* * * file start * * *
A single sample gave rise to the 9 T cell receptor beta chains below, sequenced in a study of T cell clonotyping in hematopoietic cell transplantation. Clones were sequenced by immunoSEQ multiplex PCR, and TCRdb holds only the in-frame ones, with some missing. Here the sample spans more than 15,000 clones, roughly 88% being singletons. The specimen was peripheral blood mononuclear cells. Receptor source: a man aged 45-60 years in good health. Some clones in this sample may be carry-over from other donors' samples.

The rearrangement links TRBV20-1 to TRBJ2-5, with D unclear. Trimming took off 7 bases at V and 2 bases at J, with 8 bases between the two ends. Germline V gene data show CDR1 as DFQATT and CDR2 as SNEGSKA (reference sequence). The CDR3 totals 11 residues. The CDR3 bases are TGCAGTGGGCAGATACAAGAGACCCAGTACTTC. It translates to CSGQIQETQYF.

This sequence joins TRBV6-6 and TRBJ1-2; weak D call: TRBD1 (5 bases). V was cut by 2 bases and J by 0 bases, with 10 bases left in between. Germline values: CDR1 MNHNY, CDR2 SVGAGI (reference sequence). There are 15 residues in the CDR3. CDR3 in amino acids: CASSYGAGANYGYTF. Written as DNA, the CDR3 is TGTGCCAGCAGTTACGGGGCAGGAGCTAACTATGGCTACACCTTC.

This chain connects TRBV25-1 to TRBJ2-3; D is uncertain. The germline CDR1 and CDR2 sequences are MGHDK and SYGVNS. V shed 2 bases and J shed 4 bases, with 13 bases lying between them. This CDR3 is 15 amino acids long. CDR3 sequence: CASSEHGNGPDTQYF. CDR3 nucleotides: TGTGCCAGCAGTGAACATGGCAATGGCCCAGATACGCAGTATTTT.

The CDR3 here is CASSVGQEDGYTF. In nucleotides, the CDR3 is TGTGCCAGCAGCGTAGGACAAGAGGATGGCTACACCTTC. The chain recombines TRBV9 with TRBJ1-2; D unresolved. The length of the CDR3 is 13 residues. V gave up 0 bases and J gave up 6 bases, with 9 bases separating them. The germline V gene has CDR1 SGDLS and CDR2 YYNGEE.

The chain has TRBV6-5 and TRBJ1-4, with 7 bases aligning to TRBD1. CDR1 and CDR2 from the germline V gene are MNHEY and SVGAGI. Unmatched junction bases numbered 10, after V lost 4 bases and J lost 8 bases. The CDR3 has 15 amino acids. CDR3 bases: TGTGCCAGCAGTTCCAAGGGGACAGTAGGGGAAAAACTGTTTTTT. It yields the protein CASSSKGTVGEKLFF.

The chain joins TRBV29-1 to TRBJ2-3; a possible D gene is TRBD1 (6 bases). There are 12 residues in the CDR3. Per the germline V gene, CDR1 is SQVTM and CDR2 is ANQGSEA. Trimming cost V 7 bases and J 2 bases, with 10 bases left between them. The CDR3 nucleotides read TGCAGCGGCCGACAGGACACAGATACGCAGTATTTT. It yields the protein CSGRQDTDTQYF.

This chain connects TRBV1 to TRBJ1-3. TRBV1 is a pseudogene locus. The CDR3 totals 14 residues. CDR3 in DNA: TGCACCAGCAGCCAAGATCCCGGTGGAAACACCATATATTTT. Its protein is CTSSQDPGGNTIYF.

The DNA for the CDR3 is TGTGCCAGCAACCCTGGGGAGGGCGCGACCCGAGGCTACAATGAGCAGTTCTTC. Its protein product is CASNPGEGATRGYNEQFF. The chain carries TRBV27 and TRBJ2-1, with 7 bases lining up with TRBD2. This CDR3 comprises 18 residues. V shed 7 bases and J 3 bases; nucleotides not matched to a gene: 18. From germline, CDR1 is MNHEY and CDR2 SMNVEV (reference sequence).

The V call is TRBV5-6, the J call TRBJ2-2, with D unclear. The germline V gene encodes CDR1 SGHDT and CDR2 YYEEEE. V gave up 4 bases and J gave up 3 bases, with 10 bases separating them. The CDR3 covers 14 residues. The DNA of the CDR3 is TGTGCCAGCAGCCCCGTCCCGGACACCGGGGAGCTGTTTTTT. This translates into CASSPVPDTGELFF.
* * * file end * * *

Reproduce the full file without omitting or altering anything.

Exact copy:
A single sample gave rise to the 9 T cell receptor beta chains below, sequenced in a study of T cell clonotyping in hematopoietic cell transplantation. Clones were sequenced by immunoSEQ multiplex PCR, and TCRdb holds only the in-frame ones, with some missing. Here the sample spans more than 15,000 clones, roughly 88% being singletons. The specimen was peripheral blood mononuclear cells. Receptor source: a man aged 45-60 years in good health. Some clones in this sample may be carry-over from other donors' samples.

The rearrangement links TRBV20-1 to TRBJ2-5, with D unclear. Trimming took off 7 bases at V and 2 bases at J, with 8 bases between the two ends. Germline V gene data show CDR1 as DFQATT and CDR2 as SNEGSKA (reference sequence). The CDR3 totals 11 residues. The CDR3 bases are TGCAGTGGGCAGATACAAGAGACCCAGTACTTC. It translates to CSGQIQETQYF.

This sequence joins TRBV6-6 and TRBJ1-2; weak D call: TRBD1 (5 bases). V was cut by 2 bases and J by 0 bases, with 10 bases left in between. Germline values: CDR1 MNHNY, CDR2 SVGAGI (reference sequence). There are 15 residues in the CDR3. CDR3 in amino acids: CASSYGAGANYGYTF. Written as DNA, the CDR3 is TGTGCCAGCAGTTACGGGGCAGGAGCTAACTATGGCTACACCTTC.

This chain connects TRBV25-1 to TRBJ2-3; D is uncertain. The germline CDR1 and CDR2 sequences are MGHDK and SYGVNS. V shed 2 bases and J shed 4 bases, with 13 bases lying between them. This CDR3 is 15 amino acids long. CDR3 sequence: CASSEHGNGPDTQYF. CDR3 nucleotides: TGTGCCAGCAGTGAACATGGCAATGGCCCAGATACGCAGTATTTT.

The CDR3 here is CASSVGQEDGYTF. In nucleotides, the CDR3 is TGTGCCAGCAGCGTAGGACAAGAGGATGGCTACACCTTC. The chain recombines TRBV9 with TRBJ1-2; D unresolved. The length of the CDR3 is 13 residues. V gave up 0 bases and J gave up 6 bases, with 9 bases separating them. The germline V gene has CDR1 SGDLS and CDR2 YYNGEE.

The chain has TRBV6-5 and TRBJ1-4, with 7 bases aligning to TRBD1. CDR1 and CDR2 from the germline V gene are MNHEY and SVGAGI. Unmatched junction bases numbered 10, after V lost 4 bases and J lost 8 bases. The CDR3 has 15 amino acids. CDR3 bases: TGTGCCAGCAGTTCCAAGGGGACAGTAGGGGAAAAACTGTTTTTT. It yields the protein CASSSKGTVGEKLFF.

The chain joins TRBV29-1 to TRBJ2-3; a possible D gene is TRBD1 (6 bases). There are 12 residues in the CDR3. Per the germline V gene, CDR1 is SQVTM and CDR2 is ANQGSEA. Trimming cost V 7 bases and J 2 bases, with 10 bases left between them. The CDR3 nucleotides read TGCAGCGGCCGACAGGACACAGATACGCAGTATTTT. It yields the protein CSGRQDTDTQYF.

This chain connects TRBV1 to TRBJ1-3. TRBV1 is a pseudogene locus. The CDR3 totals 14 residues. CDR3 in DNA: TGCACCAGCAGCCAAGATCCCGGTGGAAACACCATATATTTT. Its protein is CTSSQDPGGNTIYF.

The DNA for the CDR3 is TGTGCCAGCAACCCTGGGGAGGGCGCGACCCGAGGCTACAATGAGCAGTTCTTC. Its protein product is CASNPGEGATRGYNEQFF. The chain carries TRBV27 and TRBJ2-1, with 7 bases lining up with TRBD2. This CDR3 comprises 18 residues. V shed 7 bases and J 3 bases; nucleotides not matched to a gene: 18. From germline, CDR1 is MNHEY and CDR2 SMNVEV (reference sequence).

The V call is TRBV5-6, the J call TRBJ2-2, with D unclear. The germline V gene encodes CDR1 SGHDT and CDR2 YYEEEE. V gave up 4 bases and J gave up 3 bases, with 10 bases separating them. The CDR3 covers 14 residues. The DNA of the CDR3 is TGTGCCAGCAGCCCCGTCCCGGACACCGGGGAGCTGTTTTTT. This translates into CASSPVPDTGELFF.